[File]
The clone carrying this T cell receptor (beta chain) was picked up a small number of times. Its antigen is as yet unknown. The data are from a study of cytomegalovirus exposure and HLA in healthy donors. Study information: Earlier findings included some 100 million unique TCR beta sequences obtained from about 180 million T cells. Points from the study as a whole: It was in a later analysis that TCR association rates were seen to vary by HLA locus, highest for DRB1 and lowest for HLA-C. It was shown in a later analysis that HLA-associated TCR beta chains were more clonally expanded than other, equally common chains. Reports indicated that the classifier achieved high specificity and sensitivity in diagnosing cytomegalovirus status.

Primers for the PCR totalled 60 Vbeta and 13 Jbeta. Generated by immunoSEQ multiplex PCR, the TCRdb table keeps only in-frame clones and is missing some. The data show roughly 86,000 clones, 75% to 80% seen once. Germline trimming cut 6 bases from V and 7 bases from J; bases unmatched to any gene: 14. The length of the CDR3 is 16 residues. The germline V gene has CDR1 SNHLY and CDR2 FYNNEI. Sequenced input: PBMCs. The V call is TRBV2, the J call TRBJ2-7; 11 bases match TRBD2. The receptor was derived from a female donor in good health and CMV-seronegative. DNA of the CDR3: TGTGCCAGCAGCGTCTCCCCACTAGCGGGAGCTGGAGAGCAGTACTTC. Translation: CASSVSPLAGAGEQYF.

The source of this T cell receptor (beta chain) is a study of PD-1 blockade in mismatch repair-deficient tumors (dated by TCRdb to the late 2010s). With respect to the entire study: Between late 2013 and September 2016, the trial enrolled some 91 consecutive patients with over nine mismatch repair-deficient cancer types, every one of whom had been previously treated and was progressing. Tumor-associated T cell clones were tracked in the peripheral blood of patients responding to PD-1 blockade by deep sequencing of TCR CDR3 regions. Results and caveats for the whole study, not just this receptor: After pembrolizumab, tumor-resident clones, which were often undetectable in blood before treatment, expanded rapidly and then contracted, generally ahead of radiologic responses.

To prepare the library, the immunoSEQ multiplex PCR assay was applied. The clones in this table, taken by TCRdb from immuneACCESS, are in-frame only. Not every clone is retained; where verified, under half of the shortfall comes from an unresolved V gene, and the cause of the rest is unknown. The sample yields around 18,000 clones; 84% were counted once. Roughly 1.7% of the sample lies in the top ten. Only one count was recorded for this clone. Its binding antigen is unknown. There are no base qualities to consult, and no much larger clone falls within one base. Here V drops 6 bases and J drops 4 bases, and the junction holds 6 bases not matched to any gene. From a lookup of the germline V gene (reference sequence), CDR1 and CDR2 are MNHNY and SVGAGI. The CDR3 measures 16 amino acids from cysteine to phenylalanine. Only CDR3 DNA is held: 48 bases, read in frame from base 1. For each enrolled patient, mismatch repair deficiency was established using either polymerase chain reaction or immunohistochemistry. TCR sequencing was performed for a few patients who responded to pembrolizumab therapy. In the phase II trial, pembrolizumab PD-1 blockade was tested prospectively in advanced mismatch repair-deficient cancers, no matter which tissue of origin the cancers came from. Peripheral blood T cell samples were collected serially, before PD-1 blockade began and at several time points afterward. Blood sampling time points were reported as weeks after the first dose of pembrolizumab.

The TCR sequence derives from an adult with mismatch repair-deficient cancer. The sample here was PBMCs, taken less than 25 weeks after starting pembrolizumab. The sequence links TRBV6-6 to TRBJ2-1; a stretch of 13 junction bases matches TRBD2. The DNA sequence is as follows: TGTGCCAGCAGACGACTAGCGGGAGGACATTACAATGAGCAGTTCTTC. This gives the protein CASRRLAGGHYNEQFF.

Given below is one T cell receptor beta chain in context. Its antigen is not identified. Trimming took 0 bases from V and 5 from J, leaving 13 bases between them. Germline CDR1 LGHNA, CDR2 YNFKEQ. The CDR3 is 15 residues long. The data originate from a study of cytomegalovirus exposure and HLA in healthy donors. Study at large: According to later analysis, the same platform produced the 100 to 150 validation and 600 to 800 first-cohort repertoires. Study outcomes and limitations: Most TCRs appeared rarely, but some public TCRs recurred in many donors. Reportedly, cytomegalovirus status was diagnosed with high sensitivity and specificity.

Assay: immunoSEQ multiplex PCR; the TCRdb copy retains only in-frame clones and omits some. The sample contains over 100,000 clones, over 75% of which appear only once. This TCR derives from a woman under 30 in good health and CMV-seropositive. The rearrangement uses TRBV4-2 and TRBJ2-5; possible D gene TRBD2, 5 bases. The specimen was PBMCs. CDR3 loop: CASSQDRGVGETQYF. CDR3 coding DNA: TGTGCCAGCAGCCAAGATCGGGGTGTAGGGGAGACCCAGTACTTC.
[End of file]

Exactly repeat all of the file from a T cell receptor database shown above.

The clone carrying this T cell receptor (beta chain) was picked up a small number of times. Its antigen is as yet unknown. The data are from a study of cytomegalovirus exposure and HLA in healthy donors. Study information: Earlier findings included some 100 million unique TCR beta sequences obtained from about 180 million T cells. Points from the study as a whole: It was in a later analysis that TCR association rates were seen to vary by HLA locus, highest for DRB1 and lowest for HLA-C. It was shown in a later analysis that HLA-associated TCR beta chains were more clonally expanded than other, equally common chains. Reports indicated that the classifier achieved high specificity and sensitivity in diagnosing cytomegalovirus status.

Primers for the PCR totalled 60 Vbeta and 13 Jbeta. Generated by immunoSEQ multiplex PCR, the TCRdb table keeps only in-frame clones and is missing some. The data show roughly 86,000 clones, 75% to 80% seen once. Germline trimming cut 6 bases from V and 7 bases from J; bases unmatched to any gene: 14. The length of the CDR3 is 16 residues. The germline V gene has CDR1 SNHLY and CDR2 FYNNEI. Sequenced input: PBMCs. The V call is TRBV2, the J call TRBJ2-7; 11 bases match TRBD2. The receptor was derived from a female donor in good health and CMV-seronegative. DNA of the CDR3: TGTGCCAGCAGCGTCTCCCCACTAGCGGGAGCTGGAGAGCAGTACTTC. Translation: CASSVSPLAGAGEQYF.

The source of this T cell receptor (beta chain) is a study of PD-1 blockade in mismatch repair-deficient tumors (dated by TCRdb to the late 2010s). With respect to the entire study: Between late 2013 and September 2016, the trial enrolled some 91 consecutive patients with over nine mismatch repair-deficient cancer types, every one of whom had been previously treated and was progressing. Tumor-associated T cell clones were tracked in the peripheral blood of patients responding to PD-1 blockade by deep sequencing of TCR CDR3 regions. Results and caveats for the whole study, not just this receptor: After pembrolizumab, tumor-resident clones, which were often undetectable in blood before treatment, expanded rapidly and then contracted, generally ahead of radiologic responses.

To prepare the library, the immunoSEQ multiplex PCR assay was applied. The clones in this table, taken by TCRdb from immuneACCESS, are in-frame only. Not every clone is retained; where verified, under half of the shortfall comes from an unresolved V gene, and the cause of the rest is unknown. The sample yields around 18,000 clones; 84% were counted once. Roughly 1.7% of the sample lies in the top ten. Only one count was recorded for this clone. Its binding antigen is unknown. There are no base qualities to consult, and no much larger clone falls within one base. Here V drops 6 bases and J drops 4 bases, and the junction holds 6 bases not matched to any gene. From a lookup of the germline V gene (reference sequence), CDR1 and CDR2 are MNHNY and SVGAGI. The CDR3 measures 16 amino acids from cysteine to phenylalanine. Only CDR3 DNA is held: 48 bases, read in frame from base 1. For each enrolled patient, mismatch repair deficiency was established using either polymerase chain reaction or immunohistochemistry. TCR sequencing was performed for a few patients who responded to pembrolizumab therapy. In the phase II trial, pembrolizumab PD-1 blockade was tested prospectively in advanced mismatch repair-deficient cancers, no matter which tissue of origin the cancers came from. Peripheral blood T cell samples were collected serially, before PD-1 blockade began and at several time points afterward. Blood sampling time points were reported as weeks after the first dose of pembrolizumab.

The TCR sequence derives from an adult with mismatch repair-deficient cancer. The sample here was PBMCs, taken less than 25 weeks after starting pembrolizumab. The sequence links TRBV6-6 to TRBJ2-1; a stretch of 13 junction bases matches TRBD2. The DNA sequence is as follows: TGTGCCAGCAGACGACTAGCGGGAGGACATTACAATGAGCAGTTCTTC. This gives the protein CASRRLAGGHYNEQFF.

Given below is one T cell receptor beta chain in context. Its antigen is not identified. Trimming took 0 bases from V and 5 from J, leaving 13 bases between them. Germline CDR1 LGHNA, CDR2 YNFKEQ. The CDR3 is 15 residues long. The data originate from a study of cytomegalovirus exposure and HLA in healthy donors. Study at large: According to later analysis, the same platform produced the 100 to 150 validation and 600 to 800 first-cohort repertoires. Study outcomes and limitations: Most TCRs appeared rarely, but some public TCRs recurred in many donors. Reportedly, cytomegalovirus status was diagnosed with high sensitivity and specificity.

Assay: immunoSEQ multiplex PCR; the TCRdb copy retains only in-frame clones and omits some. The sample contains over 100,000 clones, over 75% of which appear only once. This TCR derives from a woman under 30 in good health and CMV-seropositive. The rearrangement uses TRBV4-2 and TRBJ2-5; possible D gene TRBD2, 5 bases. The specimen was PBMCs. CDR3 loop: CASSQDRGVGETQYF. CDR3 coding DNA: TGTGCCAGCAGCCAAGATCGGGGTGTAGGGGAGACCCAGTACTTC.